The lengthening nights are a casket of wonders, if one only makes an effort to observe themby Cal Flyn / October 16, 2018 / Leave a comment
Published in November 2018 issue of Prospect Magazine
After our long, sultry summer it’s been hard not to view autumn and now the encroaching winter as the end of something; the closing of a chapter. And we’re never more aware of it than at the closing of each day: the nights are drawing in.
As I write, I can see the sky in its nightly transformation: at first a watery blue edged with primrose, narrow fingerlike clouds in violet lining up over the hills of Fife, while higher up the firmament is strung with palest pink.
Minutes pass, the visage darkens, the cirri fade from view while the lower strati are amplified, rippling away in an ever diminishing array, uplit, edges softening, blending, bleeding into one another. Dark indigo and midnight blue seep in from out of shot: window pane as paint palette, skyscape as the most glorious television.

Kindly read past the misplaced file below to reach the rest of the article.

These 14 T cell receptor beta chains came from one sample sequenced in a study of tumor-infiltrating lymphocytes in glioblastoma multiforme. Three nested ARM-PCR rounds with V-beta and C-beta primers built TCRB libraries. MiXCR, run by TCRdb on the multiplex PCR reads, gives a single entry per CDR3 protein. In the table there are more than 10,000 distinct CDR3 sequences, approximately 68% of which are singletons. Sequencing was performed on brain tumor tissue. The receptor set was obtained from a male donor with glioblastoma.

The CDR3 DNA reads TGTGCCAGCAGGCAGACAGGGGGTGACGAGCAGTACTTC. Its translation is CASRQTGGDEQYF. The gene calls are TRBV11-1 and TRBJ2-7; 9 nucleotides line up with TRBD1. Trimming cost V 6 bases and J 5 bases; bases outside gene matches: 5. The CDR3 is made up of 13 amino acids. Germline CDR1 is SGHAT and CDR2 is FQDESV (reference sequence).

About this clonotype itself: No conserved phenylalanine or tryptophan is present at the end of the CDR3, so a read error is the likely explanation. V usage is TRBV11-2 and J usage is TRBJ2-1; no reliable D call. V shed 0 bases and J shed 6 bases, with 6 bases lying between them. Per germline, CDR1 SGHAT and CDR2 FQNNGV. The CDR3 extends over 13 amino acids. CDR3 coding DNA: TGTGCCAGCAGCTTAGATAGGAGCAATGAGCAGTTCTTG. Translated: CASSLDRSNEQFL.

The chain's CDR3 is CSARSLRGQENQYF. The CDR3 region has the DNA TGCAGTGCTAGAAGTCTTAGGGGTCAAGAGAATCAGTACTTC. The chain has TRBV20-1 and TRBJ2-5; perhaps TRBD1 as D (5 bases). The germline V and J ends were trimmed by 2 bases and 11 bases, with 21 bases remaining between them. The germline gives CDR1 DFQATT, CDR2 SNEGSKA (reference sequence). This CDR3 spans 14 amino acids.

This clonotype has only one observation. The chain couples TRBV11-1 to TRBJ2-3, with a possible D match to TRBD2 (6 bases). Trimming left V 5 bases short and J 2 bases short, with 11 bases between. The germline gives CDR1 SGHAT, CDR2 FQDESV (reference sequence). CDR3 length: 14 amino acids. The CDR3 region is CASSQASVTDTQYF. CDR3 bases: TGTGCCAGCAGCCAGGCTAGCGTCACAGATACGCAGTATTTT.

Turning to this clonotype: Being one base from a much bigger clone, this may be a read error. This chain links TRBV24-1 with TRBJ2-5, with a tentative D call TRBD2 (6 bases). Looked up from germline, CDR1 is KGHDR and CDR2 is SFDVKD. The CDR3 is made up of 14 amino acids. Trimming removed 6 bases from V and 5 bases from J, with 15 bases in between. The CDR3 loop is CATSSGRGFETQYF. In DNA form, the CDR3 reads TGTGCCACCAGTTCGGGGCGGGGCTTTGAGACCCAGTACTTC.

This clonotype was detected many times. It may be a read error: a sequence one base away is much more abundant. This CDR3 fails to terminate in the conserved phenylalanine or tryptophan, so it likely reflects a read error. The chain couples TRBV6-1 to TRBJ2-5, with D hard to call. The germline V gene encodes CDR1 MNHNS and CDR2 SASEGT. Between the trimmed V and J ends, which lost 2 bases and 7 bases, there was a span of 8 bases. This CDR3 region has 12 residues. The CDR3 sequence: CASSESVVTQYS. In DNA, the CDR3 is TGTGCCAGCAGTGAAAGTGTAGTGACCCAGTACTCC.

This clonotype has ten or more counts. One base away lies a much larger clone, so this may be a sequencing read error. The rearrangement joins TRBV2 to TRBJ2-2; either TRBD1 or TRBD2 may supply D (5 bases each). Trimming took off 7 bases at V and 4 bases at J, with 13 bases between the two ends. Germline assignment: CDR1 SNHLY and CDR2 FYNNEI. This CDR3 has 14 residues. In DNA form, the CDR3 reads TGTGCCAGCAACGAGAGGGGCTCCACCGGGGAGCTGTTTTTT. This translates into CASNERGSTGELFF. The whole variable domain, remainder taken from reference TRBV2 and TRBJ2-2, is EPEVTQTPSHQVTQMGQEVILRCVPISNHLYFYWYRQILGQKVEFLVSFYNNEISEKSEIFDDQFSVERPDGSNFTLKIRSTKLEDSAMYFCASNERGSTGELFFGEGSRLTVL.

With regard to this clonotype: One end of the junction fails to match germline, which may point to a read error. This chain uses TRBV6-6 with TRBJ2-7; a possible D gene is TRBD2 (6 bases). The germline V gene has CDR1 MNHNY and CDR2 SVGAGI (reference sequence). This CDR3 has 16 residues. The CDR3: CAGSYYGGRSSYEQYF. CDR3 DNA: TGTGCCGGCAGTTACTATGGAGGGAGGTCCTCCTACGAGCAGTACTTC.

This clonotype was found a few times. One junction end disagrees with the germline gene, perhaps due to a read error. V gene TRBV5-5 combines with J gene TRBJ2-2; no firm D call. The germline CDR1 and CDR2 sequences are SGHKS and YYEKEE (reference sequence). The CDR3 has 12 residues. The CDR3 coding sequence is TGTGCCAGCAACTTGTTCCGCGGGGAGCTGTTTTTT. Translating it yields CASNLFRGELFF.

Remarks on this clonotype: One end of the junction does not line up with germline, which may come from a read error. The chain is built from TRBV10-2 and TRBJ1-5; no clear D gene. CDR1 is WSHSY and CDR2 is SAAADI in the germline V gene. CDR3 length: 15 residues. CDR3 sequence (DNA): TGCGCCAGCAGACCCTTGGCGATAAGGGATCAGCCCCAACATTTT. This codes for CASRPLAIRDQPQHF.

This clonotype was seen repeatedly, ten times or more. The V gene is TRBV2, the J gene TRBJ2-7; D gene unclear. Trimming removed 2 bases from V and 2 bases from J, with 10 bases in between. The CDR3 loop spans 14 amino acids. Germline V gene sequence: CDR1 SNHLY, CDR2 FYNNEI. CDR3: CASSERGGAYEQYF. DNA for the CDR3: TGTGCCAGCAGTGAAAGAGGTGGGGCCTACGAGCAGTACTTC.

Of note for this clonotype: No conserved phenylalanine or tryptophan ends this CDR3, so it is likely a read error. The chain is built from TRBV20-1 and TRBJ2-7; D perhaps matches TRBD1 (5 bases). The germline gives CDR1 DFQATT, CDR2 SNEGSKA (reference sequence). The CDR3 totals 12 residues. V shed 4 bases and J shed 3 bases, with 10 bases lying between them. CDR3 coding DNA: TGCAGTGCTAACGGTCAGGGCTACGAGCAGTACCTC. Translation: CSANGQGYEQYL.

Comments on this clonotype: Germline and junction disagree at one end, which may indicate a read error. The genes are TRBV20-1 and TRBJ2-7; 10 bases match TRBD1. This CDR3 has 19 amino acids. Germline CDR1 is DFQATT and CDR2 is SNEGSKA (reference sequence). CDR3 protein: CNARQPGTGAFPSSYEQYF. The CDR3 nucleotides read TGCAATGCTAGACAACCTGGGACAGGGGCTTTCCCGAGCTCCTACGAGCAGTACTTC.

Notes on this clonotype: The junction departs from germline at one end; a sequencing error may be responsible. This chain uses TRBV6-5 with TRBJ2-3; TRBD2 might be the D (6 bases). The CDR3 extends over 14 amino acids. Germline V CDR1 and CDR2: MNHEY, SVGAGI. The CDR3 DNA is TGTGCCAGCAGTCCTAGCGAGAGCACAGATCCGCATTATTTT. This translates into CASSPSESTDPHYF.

And yet, there is no cut off, no clear turning point at which day becomes night. Is it at the moment the sun’s face slips behind the hill? The moment its upper edge disappears behind the unseen horizon beyond, with the vaults still gilded and ablaze? Or is it this murky gloaming? Is night when I must use a light to read, or does it wait until I need a torch to find my way outside?
A casket of wonders
Through the summer months night has been pale and fleeting, gone almost as soon as it’s arrived; but in the winter it takes on a wholly different character: thick, weighty, all-encompassing. When I lived in the far north of Finland, I learned the true multiplicity of what we call night. The sun set in early December and didn’t rise again until midway through January, and it’s this, when I describe it, that prompts others to tell me that they would hate such a plac…